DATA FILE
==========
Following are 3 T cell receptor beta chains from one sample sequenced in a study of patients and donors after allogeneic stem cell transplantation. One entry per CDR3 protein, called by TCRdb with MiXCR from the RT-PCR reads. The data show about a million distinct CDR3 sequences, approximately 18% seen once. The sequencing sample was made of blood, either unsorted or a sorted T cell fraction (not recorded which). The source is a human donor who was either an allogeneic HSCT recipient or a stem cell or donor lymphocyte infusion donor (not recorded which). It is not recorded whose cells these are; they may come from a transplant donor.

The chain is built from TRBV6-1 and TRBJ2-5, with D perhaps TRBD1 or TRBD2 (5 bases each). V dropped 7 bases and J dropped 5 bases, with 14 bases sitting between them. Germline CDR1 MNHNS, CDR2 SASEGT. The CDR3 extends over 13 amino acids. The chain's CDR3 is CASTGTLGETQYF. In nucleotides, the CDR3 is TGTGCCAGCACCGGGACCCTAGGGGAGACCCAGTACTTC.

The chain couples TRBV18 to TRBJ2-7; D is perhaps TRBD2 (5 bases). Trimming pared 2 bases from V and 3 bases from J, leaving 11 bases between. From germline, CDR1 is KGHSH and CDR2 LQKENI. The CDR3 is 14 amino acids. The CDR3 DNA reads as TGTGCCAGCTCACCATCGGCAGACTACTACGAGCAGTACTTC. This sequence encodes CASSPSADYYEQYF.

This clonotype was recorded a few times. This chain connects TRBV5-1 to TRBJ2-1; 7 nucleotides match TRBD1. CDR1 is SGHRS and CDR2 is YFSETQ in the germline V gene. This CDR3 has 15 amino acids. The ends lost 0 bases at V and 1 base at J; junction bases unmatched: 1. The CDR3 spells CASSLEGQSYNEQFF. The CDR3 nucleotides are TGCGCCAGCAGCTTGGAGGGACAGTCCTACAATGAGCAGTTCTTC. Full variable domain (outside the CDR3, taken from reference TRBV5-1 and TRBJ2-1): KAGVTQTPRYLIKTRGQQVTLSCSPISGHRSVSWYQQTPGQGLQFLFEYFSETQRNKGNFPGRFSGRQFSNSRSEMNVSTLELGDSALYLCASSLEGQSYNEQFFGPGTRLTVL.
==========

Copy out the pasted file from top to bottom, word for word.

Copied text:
Following are 3 T cell receptor beta chains from one sample sequenced in a study of patients and donors after allogeneic stem cell transplantation. One entry per CDR3 protein, called by TCRdb with MiXCR from the RT-PCR reads. The data show about a million distinct CDR3 sequences, approximately 18% seen once. The sequencing sample was made of blood, either unsorted or a sorted T cell fraction (not recorded which). The source is a human donor who was either an allogeneic HSCT recipient or a stem cell or donor lymphocyte infusion donor (not recorded which). It is not recorded whose cells these are; they may come from a transplant donor.

The chain is built from TRBV6-1 and TRBJ2-5, with D perhaps TRBD1 or TRBD2 (5 bases each). V dropped 7 bases and J dropped 5 bases, with 14 bases sitting between them. Germline CDR1 MNHNS, CDR2 SASEGT. The CDR3 extends over 13 amino acids. The chain's CDR3 is CASTGTLGETQYF. In nucleotides, the CDR3 is TGTGCCAGCACCGGGACCCTAGGGGAGACCCAGTACTTC.

The chain couples TRBV18 to TRBJ2-7; D is perhaps TRBD2 (5 bases). Trimming pared 2 bases from V and 3 bases from J, leaving 11 bases between. From germline, CDR1 is KGHSH and CDR2 LQKENI. The CDR3 is 14 amino acids. The CDR3 DNA reads as TGTGCCAGCTCACCATCGGCAGACTACTACGAGCAGTACTTC. This sequence encodes CASSPSADYYEQYF.

This clonotype was recorded a few times. This chain connects TRBV5-1 to TRBJ2-1; 7 nucleotides match TRBD1. CDR1 is SGHRS and CDR2 is YFSETQ in the germline V gene. This CDR3 has 15 amino acids. The ends lost 0 bases at V and 1 base at J; junction bases unmatched: 1. The CDR3 spells CASSLEGQSYNEQFF. The CDR3 nucleotides are TGCGCCAGCAGCTTGGAGGGACAGTCCTACAATGAGCAGTTCTTC. Full variable domain (outside the CDR3, taken from reference TRBV5-1 and TRBJ2-1): KAGVTQTPRYLIKTRGQQVTLSCSPISGHRSVSWYQQTPGQGLQFLFEYFSETQRNKGNFPGRFSGRQFSNSRSEMNVSTLELGDSALYLCASSLEGQSYNEQFFGPGTRLTVL.